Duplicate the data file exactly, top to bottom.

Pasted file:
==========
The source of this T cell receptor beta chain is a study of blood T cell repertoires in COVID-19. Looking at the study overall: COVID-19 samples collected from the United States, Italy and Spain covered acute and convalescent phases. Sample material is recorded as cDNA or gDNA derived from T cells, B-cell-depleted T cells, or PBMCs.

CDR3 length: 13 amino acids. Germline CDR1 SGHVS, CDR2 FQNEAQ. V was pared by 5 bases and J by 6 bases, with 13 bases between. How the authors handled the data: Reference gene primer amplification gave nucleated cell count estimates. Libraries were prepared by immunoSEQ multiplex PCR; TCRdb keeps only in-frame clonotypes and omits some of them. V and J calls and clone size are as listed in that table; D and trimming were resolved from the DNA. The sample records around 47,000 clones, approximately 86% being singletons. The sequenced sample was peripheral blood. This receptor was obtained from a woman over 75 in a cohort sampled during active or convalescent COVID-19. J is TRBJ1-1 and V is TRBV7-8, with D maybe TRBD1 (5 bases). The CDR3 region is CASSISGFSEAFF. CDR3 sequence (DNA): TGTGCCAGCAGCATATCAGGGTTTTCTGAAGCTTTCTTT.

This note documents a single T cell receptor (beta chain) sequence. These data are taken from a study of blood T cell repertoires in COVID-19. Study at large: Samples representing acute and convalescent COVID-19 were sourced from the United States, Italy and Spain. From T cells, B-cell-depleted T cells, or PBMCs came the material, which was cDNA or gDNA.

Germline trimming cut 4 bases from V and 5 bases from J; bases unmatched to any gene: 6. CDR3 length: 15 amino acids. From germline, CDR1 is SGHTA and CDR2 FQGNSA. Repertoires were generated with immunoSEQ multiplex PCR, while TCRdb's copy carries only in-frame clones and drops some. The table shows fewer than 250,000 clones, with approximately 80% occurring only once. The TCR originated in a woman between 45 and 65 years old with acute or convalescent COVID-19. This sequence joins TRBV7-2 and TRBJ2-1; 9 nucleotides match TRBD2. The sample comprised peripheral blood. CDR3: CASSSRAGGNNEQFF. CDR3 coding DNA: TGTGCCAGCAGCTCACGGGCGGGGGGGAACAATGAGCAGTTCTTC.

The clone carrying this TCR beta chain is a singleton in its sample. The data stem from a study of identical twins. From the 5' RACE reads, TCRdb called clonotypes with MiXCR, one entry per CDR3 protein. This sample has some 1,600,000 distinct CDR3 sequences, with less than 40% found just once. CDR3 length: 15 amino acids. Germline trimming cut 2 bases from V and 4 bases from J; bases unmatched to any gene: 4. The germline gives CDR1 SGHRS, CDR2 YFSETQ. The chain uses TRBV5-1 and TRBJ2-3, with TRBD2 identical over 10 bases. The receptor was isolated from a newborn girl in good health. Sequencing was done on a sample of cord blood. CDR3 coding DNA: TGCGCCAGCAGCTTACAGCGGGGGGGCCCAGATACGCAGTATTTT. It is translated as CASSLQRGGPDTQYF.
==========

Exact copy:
The source of this T cell receptor beta chain is a study of blood T cell repertoires in COVID-19. Looking at the study overall: COVID-19 samples collected from the United States, Italy and Spain covered acute and convalescent phases. Sample material is recorded as cDNA or gDNA derived from T cells, B-cell-depleted T cells, or PBMCs.

CDR3 length: 13 amino acids. Germline CDR1 SGHVS, CDR2 FQNEAQ. V was pared by 5 bases and J by 6 bases, with 13 bases between. How the authors handled the data: Reference gene primer amplification gave nucleated cell count estimates. Libraries were prepared by immunoSEQ multiplex PCR; TCRdb keeps only in-frame clonotypes and omits some of them. V and J calls and clone size are as listed in that table; D and trimming were resolved from the DNA. The sample records around 47,000 clones, approximately 86% being singletons. The sequenced sample was peripheral blood. This receptor was obtained from a woman over 75 in a cohort sampled during active or convalescent COVID-19. J is TRBJ1-1 and V is TRBV7-8, with D maybe TRBD1 (5 bases). The CDR3 region is CASSISGFSEAFF. CDR3 sequence (DNA): TGTGCCAGCAGCATATCAGGGTTTTCTGAAGCTTTCTTT.

This note documents a single T cell receptor (beta chain) sequence. These data are taken from a study of blood T cell repertoires in COVID-19. Study at large: Samples representing acute and convalescent COVID-19 were sourced from the United States, Italy and Spain. From T cells, B-cell-depleted T cells, or PBMCs came the material, which was cDNA or gDNA.

Germline trimming cut 4 bases from V and 5 bases from J; bases unmatched to any gene: 6. CDR3 length: 15 amino acids. From germline, CDR1 is SGHTA and CDR2 FQGNSA. Repertoires were generated with immunoSEQ multiplex PCR, while TCRdb's copy carries only in-frame clones and drops some. The table shows fewer than 250,000 clones, with approximately 80% occurring only once. The TCR originated in a woman between 45 and 65 years old with acute or convalescent COVID-19. This sequence joins TRBV7-2 and TRBJ2-1; 9 nucleotides match TRBD2. The sample comprised peripheral blood. CDR3: CASSSRAGGNNEQFF. CDR3 coding DNA: TGTGCCAGCAGCTCACGGGCGGGGGGGAACAATGAGCAGTTCTTC.

The clone carrying this TCR beta chain is a singleton in its sample. The data stem from a study of identical twins. From the 5' RACE reads, TCRdb called clonotypes with MiXCR, one entry per CDR3 protein. This sample has some 1,600,000 distinct CDR3 sequences, with less than 40% found just once. CDR3 length: 15 amino acids. Germline trimming cut 2 bases from V and 4 bases from J; bases unmatched to any gene: 4. The germline gives CDR1 SGHRS, CDR2 YFSETQ. The chain uses TRBV5-1 and TRBJ2-3, with TRBD2 identical over 10 bases. The receptor was isolated from a newborn girl in good health. Sequencing was done on a sample of cord blood. CDR3 coding DNA: TGCGCCAGCAGCTTACAGCGGGGGGGCCCAGATACGCAGTATTTT. It is translated as CASSLQRGGPDTQYF.